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Home-price declines hit a record

July 30, 2008|Peter Y. Hong | Times Staff Writer

U.S. home prices fell by their worst rate of decline ever in May, according to data released Tuesday.

The Standard & Poor's/Case-Shiller index of home prices in 20 cities declined 15.8% in May from the same month last year. The Los Angeles area saw a 24.5% price decline, a record year-over-year decrease.

The region's home prices in May were down 27.5% from their September 2006 peak, according to the index.

The greater L.A.-area decline from the peak now matches the drop seen in the 1990s real estate downturn but has occurred in less than two years. In the previous real estate cycle, area prices declined more gradually, falling 27% from 1990 to 1996 before stabilizing, according to the Case-Shiller index.

The only regions posting larger percentage drops than the Los Angeles area, which includes Orange County, were Las Vegas, with a 28.4% year-over-year decline in May; Miami, with a 28.3% decline; and Phoenix, with a 26.5% decline.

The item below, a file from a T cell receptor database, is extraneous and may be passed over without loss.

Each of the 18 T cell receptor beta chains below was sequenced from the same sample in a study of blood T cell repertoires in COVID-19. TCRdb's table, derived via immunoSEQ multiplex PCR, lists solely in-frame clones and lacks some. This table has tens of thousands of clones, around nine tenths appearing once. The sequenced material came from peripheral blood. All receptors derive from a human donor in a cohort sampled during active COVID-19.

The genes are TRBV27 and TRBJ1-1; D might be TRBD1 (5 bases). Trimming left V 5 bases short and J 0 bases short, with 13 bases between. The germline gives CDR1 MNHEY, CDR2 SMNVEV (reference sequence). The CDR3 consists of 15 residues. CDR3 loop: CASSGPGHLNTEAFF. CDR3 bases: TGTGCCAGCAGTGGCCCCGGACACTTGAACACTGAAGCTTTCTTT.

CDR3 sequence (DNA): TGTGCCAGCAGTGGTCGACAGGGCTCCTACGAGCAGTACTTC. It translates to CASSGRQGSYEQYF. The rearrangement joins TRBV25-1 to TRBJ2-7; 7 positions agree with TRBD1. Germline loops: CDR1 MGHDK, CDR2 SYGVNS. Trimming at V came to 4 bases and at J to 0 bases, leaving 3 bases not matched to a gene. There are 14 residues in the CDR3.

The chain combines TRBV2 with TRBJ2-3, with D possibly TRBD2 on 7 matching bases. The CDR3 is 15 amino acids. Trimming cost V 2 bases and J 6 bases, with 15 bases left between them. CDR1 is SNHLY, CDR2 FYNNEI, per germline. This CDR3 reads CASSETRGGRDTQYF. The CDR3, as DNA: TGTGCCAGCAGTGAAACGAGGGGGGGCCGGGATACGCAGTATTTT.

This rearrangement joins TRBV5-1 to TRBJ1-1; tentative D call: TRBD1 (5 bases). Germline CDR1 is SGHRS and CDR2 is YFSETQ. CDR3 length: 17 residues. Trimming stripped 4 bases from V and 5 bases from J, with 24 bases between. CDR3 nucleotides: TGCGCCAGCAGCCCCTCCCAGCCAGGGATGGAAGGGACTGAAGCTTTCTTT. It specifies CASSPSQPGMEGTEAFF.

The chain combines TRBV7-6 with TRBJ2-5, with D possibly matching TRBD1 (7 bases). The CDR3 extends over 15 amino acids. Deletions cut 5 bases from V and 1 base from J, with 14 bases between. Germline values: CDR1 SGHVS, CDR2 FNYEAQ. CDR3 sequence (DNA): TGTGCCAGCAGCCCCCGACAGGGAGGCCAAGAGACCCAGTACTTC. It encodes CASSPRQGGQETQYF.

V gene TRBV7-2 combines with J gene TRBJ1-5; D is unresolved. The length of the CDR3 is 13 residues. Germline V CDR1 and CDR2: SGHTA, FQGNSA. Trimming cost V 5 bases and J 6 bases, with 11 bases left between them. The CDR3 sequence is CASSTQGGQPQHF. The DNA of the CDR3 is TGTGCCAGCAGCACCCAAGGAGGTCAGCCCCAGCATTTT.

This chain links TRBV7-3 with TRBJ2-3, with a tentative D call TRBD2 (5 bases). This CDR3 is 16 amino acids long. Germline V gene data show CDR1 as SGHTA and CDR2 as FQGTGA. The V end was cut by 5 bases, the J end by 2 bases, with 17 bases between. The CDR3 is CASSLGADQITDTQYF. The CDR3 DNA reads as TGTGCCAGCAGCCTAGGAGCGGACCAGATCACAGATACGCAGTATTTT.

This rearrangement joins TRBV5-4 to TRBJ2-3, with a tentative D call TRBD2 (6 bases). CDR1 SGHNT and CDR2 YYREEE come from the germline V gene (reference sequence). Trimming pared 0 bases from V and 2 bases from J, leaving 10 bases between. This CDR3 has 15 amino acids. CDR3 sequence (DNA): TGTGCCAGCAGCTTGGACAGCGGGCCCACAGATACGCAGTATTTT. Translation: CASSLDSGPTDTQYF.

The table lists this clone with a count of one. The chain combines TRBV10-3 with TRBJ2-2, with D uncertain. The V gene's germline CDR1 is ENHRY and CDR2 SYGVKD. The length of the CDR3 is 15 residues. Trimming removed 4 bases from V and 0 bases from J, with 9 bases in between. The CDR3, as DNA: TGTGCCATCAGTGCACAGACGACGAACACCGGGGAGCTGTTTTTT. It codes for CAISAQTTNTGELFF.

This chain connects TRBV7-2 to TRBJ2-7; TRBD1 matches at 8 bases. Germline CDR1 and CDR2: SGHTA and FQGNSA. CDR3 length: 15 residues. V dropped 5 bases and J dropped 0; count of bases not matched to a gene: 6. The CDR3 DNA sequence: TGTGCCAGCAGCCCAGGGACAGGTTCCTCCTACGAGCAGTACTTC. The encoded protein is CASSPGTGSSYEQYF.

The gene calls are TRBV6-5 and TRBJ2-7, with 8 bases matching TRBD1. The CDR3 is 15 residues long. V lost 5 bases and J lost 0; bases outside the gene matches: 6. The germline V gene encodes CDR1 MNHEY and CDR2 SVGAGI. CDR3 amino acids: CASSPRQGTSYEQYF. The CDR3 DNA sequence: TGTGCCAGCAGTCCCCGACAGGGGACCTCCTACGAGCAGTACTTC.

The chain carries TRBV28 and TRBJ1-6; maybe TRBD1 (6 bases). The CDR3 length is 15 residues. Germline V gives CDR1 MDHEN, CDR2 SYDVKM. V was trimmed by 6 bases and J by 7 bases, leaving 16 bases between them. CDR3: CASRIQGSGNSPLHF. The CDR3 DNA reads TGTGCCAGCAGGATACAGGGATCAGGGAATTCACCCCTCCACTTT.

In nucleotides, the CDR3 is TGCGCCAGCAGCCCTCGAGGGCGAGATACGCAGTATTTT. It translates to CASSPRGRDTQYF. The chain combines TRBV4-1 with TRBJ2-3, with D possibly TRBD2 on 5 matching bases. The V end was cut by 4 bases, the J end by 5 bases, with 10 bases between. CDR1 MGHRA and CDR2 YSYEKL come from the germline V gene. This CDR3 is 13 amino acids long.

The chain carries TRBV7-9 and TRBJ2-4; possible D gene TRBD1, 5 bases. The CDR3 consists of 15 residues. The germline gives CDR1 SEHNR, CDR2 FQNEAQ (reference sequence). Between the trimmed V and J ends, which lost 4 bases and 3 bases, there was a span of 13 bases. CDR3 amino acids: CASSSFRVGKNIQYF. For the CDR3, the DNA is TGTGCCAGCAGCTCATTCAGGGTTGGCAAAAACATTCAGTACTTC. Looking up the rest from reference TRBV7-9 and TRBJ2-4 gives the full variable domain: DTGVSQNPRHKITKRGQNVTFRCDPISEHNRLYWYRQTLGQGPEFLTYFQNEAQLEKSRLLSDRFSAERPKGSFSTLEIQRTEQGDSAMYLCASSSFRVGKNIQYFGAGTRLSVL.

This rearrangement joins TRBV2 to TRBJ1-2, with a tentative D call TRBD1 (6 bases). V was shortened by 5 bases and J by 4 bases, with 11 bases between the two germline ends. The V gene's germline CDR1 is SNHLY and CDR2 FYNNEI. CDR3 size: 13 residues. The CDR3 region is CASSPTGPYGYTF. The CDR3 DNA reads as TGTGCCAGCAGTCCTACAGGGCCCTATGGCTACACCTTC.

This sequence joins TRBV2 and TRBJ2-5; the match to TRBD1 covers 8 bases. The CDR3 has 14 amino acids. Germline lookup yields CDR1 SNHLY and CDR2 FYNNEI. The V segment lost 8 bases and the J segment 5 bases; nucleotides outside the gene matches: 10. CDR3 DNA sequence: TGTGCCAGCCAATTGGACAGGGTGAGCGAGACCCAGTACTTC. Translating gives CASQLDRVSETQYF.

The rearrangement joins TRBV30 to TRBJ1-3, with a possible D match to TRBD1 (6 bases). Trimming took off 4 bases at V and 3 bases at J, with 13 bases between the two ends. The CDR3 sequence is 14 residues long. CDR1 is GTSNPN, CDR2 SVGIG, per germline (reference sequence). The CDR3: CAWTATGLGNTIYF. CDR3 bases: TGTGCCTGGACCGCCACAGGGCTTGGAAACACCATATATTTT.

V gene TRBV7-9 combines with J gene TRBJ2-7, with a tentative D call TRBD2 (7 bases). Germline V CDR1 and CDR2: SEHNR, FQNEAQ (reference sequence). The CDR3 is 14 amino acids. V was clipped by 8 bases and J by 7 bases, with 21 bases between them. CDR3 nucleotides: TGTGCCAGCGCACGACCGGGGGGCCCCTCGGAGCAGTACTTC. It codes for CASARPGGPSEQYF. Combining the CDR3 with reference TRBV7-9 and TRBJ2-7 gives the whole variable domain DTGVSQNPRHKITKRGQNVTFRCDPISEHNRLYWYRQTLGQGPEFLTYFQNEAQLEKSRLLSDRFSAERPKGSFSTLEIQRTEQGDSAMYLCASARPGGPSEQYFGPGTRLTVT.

Those regions were among nine metro areas where year-over-year price declines hit record highs in May. The others were San Diego, San Francisco, Phoenix, Portland, Seattle and Washington, D.C.

The 20-city index is down 18.4% from its July 2006 peak.

Price declines have become routine in the beleaguered housing market.

"Since August 2006, there has not been one month where we have seen overall price increases," said David M. Blitzer, chairman of the index committee at Standard & Poor's.

The Case-Shiller index compares the latest sales of detached houses with previous sales and accounts for factors such as remodeling that might affect a house's sale price over time. It excludes foreclosures. From those data, an index score is created to show price changes.

The index has a base value of 100 for January 2000. The 20-city index reading of 168.54 for May reflects a 68.5% price increase since January 2000.

The May index for the Los Angeles area was 198.59.

This month DataQuick Information Systems reported that the June median home sale price for six Southern California counties was $355,000, down 29% from the same month last year.

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peter.hong@latimes.com

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